Tired of Windows? Here is how to try Linux Mint
Linux Mint is a well-known Linux distribution that offers users the chance to try it before they install it. In this guide, we will explain how to try Linux Mint and, if you like it, how to replace Windows with it.
Linux Mint is a free and open-source operating system that is designed to be user-friendly and easy to use. It is based on Ubuntu, and it comes in three desktop environments: Cinnamon, MATE, and Xfce. It offers a number of features and applications that make it a great choice for both new and experienced users.
These features include the ability to customize the desktop, a software manager that makes it easy to find and install new software, and a wide range of applications for everything from browsing the web to editing documents. Linux Mint is also known for its stability, security, and reliability.
Before you head onto installing Linux Mint on your PC make sure to check the minimum system requirements for it. The system requirements for Linux Mint are as follows:
- 2GB of RAM (4GB recommended)
- 20GB of disk space (100GB recommended)
- 1024×768 resolution (on lower resolutions, press ALT to drag windows with the mouse if they don't fit on the screen)
If you have a computer from the last decade or so that still works, it can almost certainly run Linux Mint.
How to install Linux Mint on your PC?
First, you need to download a copy of Linux Mint from the link here. There are three different desktop options:
If you have a 2012 or newer PC, go with Cinnamon. If you have an older machine, try Mate, and if your PC is really old or doesn't have computing power, use Xfce.
Next, make sure the image file you just downloaded is the real thing. Download the sha256sum.txt and sha256sum.txt.gpg files to verify it. You should be able to find them in the same place you downloaded the ISO image.
Then, burn the image to either a DVD disc or a USB stick. If you're using a USB stick, set it up with persistent storage. Linux Mint recommends using Etcher to do so.
Boot Linux Mint
Before you head onto installing Linux Mint, it is recommended to take a System Restore Point on your Windows PC just in case. Here are Windows' instructions on how to do it.
Insert your disc or USB stick that you have burned the image of Linux Mint into your PC and reboot. During the reboot, stop the boot-up process and get to your PC's UEFI or BIOS settings. To stop the boot-up process, you need to interrupt the normal boot process by pressing the specific key or keys required to access the BIOS or UEFI.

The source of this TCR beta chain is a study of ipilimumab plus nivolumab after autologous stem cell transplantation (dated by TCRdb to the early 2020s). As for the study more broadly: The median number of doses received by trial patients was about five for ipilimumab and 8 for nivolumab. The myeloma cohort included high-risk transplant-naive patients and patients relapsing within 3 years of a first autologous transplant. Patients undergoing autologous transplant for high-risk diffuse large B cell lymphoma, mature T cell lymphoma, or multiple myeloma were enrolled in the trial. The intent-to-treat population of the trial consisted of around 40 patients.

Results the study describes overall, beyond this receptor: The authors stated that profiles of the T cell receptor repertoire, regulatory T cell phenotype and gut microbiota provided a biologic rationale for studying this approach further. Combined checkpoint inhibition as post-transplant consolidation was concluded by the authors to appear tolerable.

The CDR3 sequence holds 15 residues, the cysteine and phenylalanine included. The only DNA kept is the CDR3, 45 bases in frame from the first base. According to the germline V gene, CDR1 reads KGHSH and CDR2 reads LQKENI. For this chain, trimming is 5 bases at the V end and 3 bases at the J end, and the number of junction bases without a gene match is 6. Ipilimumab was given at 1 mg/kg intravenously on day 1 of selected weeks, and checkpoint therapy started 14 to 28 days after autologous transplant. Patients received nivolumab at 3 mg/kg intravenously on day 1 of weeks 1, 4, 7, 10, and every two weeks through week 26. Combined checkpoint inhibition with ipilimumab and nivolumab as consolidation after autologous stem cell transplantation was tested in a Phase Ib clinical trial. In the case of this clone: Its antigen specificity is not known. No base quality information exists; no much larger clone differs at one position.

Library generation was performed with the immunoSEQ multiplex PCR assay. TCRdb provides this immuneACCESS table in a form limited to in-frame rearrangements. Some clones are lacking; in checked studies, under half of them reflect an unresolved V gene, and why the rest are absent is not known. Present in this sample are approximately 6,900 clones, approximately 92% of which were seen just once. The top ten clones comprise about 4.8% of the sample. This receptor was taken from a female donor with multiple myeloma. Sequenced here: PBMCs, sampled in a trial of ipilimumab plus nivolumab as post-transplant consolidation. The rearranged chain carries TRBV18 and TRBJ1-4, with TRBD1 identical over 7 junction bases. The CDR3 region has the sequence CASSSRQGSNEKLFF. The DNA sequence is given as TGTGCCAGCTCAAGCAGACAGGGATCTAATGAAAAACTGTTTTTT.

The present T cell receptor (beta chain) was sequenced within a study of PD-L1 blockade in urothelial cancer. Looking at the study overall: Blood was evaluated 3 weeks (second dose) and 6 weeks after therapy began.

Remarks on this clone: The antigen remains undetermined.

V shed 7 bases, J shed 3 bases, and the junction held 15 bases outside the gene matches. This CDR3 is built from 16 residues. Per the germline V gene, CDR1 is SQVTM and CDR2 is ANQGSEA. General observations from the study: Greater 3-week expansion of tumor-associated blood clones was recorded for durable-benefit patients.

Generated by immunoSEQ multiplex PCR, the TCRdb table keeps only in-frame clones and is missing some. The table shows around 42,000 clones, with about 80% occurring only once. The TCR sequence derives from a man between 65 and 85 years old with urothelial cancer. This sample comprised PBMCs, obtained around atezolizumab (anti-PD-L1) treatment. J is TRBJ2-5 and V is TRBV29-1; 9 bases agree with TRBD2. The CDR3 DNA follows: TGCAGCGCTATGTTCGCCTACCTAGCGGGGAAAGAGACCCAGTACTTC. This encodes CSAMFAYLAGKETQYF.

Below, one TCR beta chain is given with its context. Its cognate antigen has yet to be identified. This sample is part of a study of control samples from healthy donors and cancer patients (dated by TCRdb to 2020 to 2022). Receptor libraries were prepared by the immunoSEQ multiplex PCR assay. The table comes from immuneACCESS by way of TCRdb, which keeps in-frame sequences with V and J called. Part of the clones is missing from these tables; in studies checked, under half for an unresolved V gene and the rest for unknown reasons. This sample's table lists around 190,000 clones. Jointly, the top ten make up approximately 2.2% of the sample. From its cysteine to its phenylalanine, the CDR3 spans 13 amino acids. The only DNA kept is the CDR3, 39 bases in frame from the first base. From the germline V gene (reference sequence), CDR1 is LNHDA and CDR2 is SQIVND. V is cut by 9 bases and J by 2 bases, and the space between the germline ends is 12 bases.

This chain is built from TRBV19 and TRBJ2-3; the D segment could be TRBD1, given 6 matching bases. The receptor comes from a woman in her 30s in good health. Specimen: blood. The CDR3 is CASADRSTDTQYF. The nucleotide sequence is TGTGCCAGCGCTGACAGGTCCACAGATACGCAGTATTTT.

The key(s) needed may vary depending on the manufacturer of your computer, but common keys include:
Keep pressing the key repeatedly as soon as you power on your computer until the BIOS or UEFI screen appears. If you miss the chance to access the BIOS or UEFI, simply reboot your computer and try again.
Once you get to the BIOS or UEFI, look for a menu choice labeled "Boot," "Boot Options," or "Boot Order". Set the boot order so that instead of booting from the hard drive first, you boot from either the DVD or USB drive that you have burned the ISO file in. Also, make sure you have turned off the ''Fast Boot'' and ''Secure Boot'' options on your BIOS settings.
Once your PC is set to try to boot first from the alternative drive, insert your DVD or USB stick and reboot. Then, select "Start Linux Mint" from the first menu. Now you're running Linux Mint.
If you like what you see, you're ready to install Mint. Before doing that, make a complete backup of your Windows system. Once you've done that, reboot into Linux again.
Once you have the Mint display up, one of your icon choices on the left will be to install Mint. Double-click it, and you'll be on your way.
During the installation process, most of the choices will be easy. For example, the language you want Mint to use and your time zone. The one critical choice will be how to partition your hard drive. You can enable the option to dual-boot both Windows and Mint by picking the first option on the Installation Type menu: "Install Linux Mint alongside them".
This procedure will install Linux Mint next to your existing Windows system and leave it totally untouched.
Once the installation is complete, you'll need to give your system a name, pick out a username for yourself, and create a password. Mint's setup menu enables you to automatically create a system snapshot with Timeshift.
Timeshift is a system restore and snapshot tool for Linux Mint that allows you to create and restore system backups. It takes a snapshot of your system's configuration files, installed packages, and settings at a specific moment in time, allowing you to restore your system to that exact state if something goes wrong. With Timeshift, you can easily revert to a previous snapshot if an update or installation breaks your system or causes issues.
Next, you can have it check to see if your computer needs any additional drivers. After this, you can choose to install proprietary multimedia codecs.
Updates, updates, updates...
Finally, you should update your system to the latest software. Unlike Windows patches, when you update Mint, you're updating not just your operating system but all the other programs.
To do this manually, click on the shield icon in the menu bar. It will then prompt you for your password and ask if you really want to update your system. Say yes, and you'll be ready to give your new Mint system a real tryout.Advertisement